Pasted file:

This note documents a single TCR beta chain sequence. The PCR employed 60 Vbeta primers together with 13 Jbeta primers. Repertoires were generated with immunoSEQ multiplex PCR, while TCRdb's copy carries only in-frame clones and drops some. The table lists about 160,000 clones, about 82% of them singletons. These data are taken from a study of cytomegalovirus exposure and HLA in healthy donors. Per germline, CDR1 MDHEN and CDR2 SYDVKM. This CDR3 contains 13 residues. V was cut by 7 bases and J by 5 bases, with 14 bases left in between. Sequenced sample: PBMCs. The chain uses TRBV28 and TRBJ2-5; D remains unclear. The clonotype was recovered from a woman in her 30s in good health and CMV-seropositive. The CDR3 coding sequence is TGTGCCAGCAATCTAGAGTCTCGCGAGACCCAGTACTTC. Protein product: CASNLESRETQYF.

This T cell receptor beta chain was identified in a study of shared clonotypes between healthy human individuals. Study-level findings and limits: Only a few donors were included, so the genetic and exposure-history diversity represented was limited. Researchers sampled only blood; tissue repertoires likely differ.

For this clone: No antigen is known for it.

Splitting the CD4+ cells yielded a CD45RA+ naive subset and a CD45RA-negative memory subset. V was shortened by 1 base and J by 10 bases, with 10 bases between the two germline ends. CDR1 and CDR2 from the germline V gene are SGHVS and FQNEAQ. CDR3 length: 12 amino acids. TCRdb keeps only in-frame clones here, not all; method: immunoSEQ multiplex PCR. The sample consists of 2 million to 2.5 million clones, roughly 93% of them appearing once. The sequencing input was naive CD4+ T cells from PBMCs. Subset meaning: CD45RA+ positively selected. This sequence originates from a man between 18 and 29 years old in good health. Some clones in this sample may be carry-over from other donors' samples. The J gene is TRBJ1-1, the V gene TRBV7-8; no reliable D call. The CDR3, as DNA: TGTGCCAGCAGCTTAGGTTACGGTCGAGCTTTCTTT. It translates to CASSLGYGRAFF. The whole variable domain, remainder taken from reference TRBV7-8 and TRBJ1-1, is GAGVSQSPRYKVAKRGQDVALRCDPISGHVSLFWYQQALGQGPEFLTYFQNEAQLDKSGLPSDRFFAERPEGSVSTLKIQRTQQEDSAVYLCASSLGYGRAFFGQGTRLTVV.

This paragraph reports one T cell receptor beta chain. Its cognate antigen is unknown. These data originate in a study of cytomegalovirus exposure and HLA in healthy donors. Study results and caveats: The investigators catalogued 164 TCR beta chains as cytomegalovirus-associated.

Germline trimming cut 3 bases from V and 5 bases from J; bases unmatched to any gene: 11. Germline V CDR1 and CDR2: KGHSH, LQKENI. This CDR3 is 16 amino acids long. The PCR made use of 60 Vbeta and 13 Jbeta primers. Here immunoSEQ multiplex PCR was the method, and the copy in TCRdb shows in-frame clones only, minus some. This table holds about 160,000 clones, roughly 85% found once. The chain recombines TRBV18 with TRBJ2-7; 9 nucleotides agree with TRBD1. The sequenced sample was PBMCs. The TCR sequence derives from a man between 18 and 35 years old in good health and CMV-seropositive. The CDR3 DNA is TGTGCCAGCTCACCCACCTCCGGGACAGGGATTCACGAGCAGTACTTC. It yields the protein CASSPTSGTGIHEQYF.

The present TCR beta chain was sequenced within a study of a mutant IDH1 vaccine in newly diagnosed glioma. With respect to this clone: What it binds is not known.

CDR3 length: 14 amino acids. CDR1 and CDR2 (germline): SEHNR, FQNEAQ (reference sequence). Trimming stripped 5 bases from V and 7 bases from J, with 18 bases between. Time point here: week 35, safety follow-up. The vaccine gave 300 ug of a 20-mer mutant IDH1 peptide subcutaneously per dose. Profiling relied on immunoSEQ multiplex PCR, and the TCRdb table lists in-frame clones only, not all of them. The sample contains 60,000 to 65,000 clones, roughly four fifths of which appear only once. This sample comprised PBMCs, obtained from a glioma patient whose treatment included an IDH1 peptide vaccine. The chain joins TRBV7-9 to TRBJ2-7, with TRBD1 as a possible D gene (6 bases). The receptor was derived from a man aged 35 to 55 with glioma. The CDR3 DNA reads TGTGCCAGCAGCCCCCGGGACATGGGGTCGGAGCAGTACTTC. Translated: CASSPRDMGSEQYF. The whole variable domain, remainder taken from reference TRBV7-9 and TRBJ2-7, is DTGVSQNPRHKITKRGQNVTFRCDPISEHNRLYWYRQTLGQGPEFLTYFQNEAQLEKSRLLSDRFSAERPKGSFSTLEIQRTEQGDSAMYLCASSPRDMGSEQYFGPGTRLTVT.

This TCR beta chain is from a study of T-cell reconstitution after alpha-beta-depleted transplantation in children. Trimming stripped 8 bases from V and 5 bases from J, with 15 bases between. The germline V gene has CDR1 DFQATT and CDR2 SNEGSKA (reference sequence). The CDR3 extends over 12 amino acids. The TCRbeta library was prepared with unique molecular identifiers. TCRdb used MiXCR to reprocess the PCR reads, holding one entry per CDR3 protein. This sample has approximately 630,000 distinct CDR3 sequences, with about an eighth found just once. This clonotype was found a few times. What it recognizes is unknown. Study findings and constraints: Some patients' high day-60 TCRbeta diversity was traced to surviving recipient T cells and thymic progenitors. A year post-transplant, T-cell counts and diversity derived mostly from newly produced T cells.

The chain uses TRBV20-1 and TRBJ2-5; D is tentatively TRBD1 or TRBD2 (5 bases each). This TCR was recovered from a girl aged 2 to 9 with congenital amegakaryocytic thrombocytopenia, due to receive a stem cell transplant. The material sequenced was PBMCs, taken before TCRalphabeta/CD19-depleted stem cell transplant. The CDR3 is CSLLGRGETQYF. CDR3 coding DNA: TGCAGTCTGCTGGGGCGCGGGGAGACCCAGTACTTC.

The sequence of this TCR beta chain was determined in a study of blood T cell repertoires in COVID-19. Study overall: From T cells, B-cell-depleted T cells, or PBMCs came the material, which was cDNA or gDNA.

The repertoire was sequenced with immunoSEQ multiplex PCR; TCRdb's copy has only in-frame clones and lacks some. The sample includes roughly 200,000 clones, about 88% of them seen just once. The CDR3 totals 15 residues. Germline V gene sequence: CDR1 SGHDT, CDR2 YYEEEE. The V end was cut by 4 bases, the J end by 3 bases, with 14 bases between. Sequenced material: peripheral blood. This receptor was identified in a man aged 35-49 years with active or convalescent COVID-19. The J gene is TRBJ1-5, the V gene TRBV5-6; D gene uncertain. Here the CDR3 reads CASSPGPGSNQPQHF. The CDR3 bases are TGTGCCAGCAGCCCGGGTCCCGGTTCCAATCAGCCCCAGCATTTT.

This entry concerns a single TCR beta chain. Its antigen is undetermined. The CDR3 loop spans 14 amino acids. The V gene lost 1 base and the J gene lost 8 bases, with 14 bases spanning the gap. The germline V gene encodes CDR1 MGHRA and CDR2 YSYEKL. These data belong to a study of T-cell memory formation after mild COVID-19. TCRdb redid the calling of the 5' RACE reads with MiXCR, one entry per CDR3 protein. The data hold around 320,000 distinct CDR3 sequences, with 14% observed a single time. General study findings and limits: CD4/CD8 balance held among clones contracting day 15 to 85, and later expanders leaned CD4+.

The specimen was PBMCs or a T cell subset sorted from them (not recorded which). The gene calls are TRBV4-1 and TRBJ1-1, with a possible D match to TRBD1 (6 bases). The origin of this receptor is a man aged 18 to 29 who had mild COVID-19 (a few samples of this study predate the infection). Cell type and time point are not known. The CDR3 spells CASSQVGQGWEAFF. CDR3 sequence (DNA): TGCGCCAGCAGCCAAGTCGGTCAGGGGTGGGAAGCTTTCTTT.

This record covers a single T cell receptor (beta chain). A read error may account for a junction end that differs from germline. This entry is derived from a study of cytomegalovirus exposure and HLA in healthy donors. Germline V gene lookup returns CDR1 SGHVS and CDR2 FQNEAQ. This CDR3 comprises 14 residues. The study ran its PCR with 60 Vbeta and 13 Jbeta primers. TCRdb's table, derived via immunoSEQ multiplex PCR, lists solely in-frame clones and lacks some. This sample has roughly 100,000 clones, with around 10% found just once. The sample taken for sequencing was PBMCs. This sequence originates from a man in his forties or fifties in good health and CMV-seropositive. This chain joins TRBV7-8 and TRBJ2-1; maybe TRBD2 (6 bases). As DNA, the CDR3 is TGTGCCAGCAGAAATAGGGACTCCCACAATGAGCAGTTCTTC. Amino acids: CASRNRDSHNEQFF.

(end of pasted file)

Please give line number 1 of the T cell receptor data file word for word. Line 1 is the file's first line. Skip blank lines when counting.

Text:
This note documents a single TCR beta chain sequence. The PCR employed 60 Vbeta primers together with 13 Jbeta primers. Repertoires were generated with immunoSEQ multiplex PCR, while TCRdb's copy carries only in-frame clones and drops some. The table lists about 160,000 clones, about 82% of them singletons. These data are taken from a study of cytomegalovirus exposure and HLA in healthy donors. Per germline, CDR1 MDHEN and CDR2 SYDVKM. This CDR3 contains 13 residues. V was cut by 7 bases and J by 5 bases, with 14 bases left in between. Sequenced sample: PBMCs. The chain uses TRBV28 and TRBJ2-5; D remains unclear. The clonotype was recovered from a woman in her 30s in good health and CMV-seropositive. The CDR3 coding sequence is TGTGCCAGCAATCTAGAGTCTCGCGAGACCCAGTACTTC. Protein product: CASNLESRETQYF.